Author: Andre Santos Campos
Publisher: Andrews UK Limited
Spinoza is among the most pivotal thinkers in the history of philosophy. He has had a deep and enduring influence on a wide range of philosophical subjects, and his work is encountered by all serious students of Western philosophy. His Ethics is one of the seminal works of metaphysical, moral, religious and political thought; his Theological-Political Treatise inaugurated a novel method of biblical exegesis; and both his political works developed the pre-eminence of democracy above all other regimes. Nevertheless, the significance of Spinoza's philosophy is matched by its complexity. His system presents a considerable challenge for the modern student; his language is frequently opaque, while the esoteric themes explored in his work often require elucidation. Spinoza: Basic Concepts intends to overcome most of such difficulties. Each essay in this collection explores a key concept involved in Spinoza’s thinking, relating it to his understanding of philosophy, outlining the arguments and explaining the implications of each concept. Together, the chapters cover the full range of Spinoza's interdisciplinary system of philosophy.
Author: Beth Lord
Publisher: Edinburgh University Press
This book of 10 engaging and original essays brings Spinoza outside the realm of academic philosophy, and presents him as a thinker who is relevant to contemporary problems and questions across a variety of disciplines.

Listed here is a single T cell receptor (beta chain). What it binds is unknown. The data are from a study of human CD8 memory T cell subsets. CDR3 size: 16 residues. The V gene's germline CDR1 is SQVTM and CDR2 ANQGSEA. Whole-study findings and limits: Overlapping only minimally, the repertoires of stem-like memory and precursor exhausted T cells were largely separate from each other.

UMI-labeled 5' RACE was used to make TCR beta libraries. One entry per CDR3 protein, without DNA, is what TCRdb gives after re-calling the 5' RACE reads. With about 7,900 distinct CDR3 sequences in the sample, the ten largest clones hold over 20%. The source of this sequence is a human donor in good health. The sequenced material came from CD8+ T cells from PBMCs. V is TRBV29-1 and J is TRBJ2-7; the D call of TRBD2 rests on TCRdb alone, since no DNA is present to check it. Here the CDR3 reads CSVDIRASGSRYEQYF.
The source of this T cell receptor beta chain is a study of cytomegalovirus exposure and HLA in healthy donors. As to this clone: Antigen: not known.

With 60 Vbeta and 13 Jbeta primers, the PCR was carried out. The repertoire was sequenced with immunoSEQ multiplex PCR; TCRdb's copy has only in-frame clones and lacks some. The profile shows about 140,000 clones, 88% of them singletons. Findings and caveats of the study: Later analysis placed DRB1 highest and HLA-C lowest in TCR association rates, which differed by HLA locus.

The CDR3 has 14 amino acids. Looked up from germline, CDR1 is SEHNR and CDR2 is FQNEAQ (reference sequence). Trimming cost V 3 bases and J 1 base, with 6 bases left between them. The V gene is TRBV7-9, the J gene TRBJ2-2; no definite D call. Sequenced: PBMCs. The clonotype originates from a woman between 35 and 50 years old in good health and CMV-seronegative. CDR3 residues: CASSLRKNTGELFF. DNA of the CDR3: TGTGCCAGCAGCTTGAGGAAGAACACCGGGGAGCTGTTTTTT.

Author: Benedictus de Spinoza,William MACCALL (Unitarian Minister.)
Category: Political science
Author: Hasana Sharp
Publisher: University of Chicago Press
There have been many Spinozas over the centuries: atheist, romantic pantheist, great thinker of the multitude, advocate of the liberated individual, and rigorous rationalist. The common thread connecting all of these clashing perspectives is Spinoza’s naturalism, the idea that humanity is part of nature, not above it. In this sophisticated new interpretation of Spinoza’s iconoclastic philosophy, Hasana Sharp draws on his uncompromising naturalism to rethink human agency, ethics, and political practice. Sharp uses Spinoza to outline a practical wisdom of “renaturalization,” showing how ideas, actions, and institutions are never merely products of human intention or design, but outcomes of the complex relationships among natural forces beyond our control. This lack of a metaphysical or moral division between humanity and the rest of nature, Sharp contends, can provide the basis for an ethical and political practice free from the tendency to view ourselves as either gods or beasts. Sharp’s groundbreaking argument critically engages with important contemporary thinkers—including deep ecologists, feminists, and race and critical theorists—making Spinoza and the Politics of Renaturalization vital for a wide range of scholars.
Author: Etienne Balibar